• Celebrate the First Small Steps: When you plant seeds, nothing much seems to happen for a while. But the real miracle of life is going on even when you cannot see it. Soon there will be the first green shoots poking up through the soil as life reaches for the warmth of the sun. Life is that way if it is allowed to grow under the right conditions. Your life can be the same. And when it starts to grow, take the time to celebrate.
  • Have Faith that it Will Flourish: Sure, you can worry that the garden might not end up exactly the way you want it. In truth, it almost never does. Plants have a mind of their own and their own way of being. Things go far better if the gardener does not act as a dictator but as a facilitator. The same is true for your life. You should bring those things into your garden that you want to help grow; and things into your life that will make it more glorious and fulfilling. In neither case will you be able to determine exactly how it will end up, but you can help it grow and enjoy the fruits of your labor anyway.
  • Have the Courage to be the Gardener: Remember that you are the gatekeeper of your own future. If there are things that are blocking you from fulfilling that role, move them out of the way. Fear or hesitancy is a path that leads back to the rut. Have faith in your own abilities and trust yourself. Every gardener faces this challenge. Every plot of land brings the same challenge. A blank slate is difficult enough, but when you have to clear the land before planting, the initial steps can be daunting. Have faith, roll up your sleeves and get at it. Never become the proverbial deer in the headlights. You can do it, so get cracking and do it.
  • Keep At It: A garden does not come into full flower at the snap of your fingers. It takes lots of care and consistent attention. The same is true for moving out of a rut and changing your life. It may seem easier to slip back into the stagnation that built the rut, but you need to realize that is a form of death. You are alive precisely to the extent that you are enriching and tending your garden. Give it the life it deserves; the life you deserve.
  • Now is the Time: Start now. Never wait until you feel up to it. Procrastination is one of the main reasons that you ended up in a rut. The opportunity to start rejuvenating your garden is now. Missing the opportunity is simply staying in that rut.
  • Take Time to Enjoy the Garden: Remember that you are making the effort and taking the care for a reason. You have decided to make your life more fulfilling. The gardening will help that come to pass. But you need to experience the growth and celebrate it with those close to you. Nothing is more satisfying than showing off your new garden. Let people experience it and your pride of authorship.
  • Think Ahead and Visualize the New Garden: The work goes better if you have a vision of how your garden will look when it is in full flower. The same is true for your life. Take the time to dream about how much better it will feel to live that new life. Every once in a while stop and look at how things are taking root; then think about how they will look when they are fully grown. If you can see the garden you are trying to grow, you will have a dream that you can work to make come true.

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If you can begin to see your life as a process, much like the growing garden, you can take the first steps towards making it a reality. If you can dream the garden that you want to grow, you will always have a vision to guide your efforts. If you do both, you are on your way to having the life you deserve.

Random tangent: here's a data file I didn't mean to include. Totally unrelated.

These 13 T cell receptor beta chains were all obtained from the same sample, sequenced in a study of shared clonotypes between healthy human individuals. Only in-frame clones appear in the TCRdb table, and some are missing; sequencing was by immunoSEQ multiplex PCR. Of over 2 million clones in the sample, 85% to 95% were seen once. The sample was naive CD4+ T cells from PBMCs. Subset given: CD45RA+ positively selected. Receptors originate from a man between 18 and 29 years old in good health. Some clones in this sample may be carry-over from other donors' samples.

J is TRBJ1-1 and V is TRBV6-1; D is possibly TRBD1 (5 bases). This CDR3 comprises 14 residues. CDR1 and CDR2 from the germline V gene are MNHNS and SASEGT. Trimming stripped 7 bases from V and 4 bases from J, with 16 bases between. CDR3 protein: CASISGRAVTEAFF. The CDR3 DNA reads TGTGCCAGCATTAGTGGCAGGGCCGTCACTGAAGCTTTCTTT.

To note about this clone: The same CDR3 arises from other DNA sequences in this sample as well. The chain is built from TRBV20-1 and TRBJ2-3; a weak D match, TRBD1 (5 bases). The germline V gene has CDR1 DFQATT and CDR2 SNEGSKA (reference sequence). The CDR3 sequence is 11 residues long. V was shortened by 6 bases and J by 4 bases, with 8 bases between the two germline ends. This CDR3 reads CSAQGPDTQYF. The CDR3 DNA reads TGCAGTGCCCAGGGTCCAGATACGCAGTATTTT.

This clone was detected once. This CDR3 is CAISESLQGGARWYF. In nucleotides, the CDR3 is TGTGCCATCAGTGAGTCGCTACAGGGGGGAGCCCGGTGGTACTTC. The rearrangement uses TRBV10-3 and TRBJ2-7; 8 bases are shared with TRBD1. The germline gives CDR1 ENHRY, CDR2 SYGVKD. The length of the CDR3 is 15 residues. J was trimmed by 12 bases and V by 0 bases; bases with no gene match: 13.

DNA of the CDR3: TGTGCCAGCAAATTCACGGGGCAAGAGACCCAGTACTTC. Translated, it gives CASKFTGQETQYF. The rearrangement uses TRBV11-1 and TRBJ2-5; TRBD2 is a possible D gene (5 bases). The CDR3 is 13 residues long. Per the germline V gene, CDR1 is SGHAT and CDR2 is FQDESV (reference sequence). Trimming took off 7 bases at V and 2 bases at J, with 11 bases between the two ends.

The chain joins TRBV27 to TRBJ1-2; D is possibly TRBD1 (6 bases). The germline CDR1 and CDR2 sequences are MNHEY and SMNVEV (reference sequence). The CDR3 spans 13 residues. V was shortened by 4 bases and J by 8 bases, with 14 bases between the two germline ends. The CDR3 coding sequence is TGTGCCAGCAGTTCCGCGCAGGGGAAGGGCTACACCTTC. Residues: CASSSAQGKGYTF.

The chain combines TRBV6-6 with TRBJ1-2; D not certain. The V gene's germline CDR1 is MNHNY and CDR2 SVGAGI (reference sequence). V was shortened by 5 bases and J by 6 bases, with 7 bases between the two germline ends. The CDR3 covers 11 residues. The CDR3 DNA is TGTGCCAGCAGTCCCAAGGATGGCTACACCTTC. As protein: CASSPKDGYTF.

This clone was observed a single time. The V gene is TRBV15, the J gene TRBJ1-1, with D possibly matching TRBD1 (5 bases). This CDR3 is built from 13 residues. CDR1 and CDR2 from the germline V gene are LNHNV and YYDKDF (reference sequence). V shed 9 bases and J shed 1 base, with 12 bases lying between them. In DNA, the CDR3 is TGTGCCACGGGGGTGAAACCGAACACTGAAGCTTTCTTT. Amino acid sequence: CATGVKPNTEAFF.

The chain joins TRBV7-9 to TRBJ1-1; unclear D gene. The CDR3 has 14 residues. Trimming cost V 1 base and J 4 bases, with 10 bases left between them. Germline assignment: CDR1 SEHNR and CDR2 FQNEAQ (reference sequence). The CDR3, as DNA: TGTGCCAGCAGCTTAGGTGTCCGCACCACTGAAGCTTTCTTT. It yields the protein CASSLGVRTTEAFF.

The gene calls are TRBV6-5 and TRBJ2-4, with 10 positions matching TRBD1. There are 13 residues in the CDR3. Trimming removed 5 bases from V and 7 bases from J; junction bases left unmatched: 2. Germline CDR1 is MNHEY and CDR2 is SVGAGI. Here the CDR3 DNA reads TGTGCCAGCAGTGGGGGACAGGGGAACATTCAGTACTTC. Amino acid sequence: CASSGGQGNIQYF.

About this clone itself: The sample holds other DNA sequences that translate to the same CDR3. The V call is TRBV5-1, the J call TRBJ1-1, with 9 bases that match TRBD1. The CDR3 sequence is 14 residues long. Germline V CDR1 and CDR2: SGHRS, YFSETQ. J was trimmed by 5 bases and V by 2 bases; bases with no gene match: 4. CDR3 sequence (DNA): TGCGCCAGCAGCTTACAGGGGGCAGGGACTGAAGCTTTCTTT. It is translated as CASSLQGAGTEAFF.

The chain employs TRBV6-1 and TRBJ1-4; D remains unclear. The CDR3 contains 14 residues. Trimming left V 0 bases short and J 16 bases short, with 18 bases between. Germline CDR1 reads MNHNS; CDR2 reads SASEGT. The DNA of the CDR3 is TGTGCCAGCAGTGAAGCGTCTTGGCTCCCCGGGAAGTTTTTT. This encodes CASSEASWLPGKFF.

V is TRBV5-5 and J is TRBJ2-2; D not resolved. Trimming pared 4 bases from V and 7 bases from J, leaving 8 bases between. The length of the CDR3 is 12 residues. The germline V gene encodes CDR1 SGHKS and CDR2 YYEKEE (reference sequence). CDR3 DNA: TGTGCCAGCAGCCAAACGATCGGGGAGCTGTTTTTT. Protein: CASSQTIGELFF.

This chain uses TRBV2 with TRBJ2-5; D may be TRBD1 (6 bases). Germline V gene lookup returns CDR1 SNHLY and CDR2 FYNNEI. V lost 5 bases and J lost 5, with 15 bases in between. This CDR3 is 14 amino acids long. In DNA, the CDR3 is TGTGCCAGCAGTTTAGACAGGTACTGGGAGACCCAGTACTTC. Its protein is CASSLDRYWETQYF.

© Earl R. Smith II, PhD

I look back on the first three months of my work with Dr. Smith with wonder. My journal reflects a journey of self-discovery so vast that I hardly recognize the person who wrote the first entries. It's been a year now and I am happier now than I have ever been.

PJ, Mentoring Client

 
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"It's the most amazing experience I have ever had. I needed to find a new path. A friend recommended Dr. Smith. What was most amazing was the wisdom and perception that he brought. New vistas have opened up and, as a result, a new chapter in my life. There's no way that I could put a value on what he has contributed to my life."

Mentoring Client, CEO and Serial Entrepreneur

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"Chief - that's how Dr.Smith was introduced to me and, based on our work together, I have come to understand why - helped me focus on the possibilities that I had been missing in my life. He guided through developing a new vision for my life. My life is richer because of working with him."

Mentoring Client

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"Earl is a wise mentor with lots of experience. He has a great way of explaining things and getting you to look at them from another perspective. Dr. Smith is a tough mentor, but, if you can learn just some of what he knows, your life will change forever."

Mentoring Client, Deloitte

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“Dr. Smith is a very different kind of mentor. If you’re looking for a warm and fuzzy adviser, this is the wrong guy for you. But if you are dedicated to change and want to be challenged by a very experienced mentor Earl may be just what you are looking for.”

CEO of Croix Connect and Host of ABC Radio’s ‘Taking Care of Business’

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“Dr. Smith's mentorship has been of great value and inspiration to my personal and professional development. I felt the need to take a new direction. He helped me sort out the possibilities and showed me ones that I never considered. Working with him has been a truly life-changing experience.”

Partner, IT & Telecom, Defense Solutions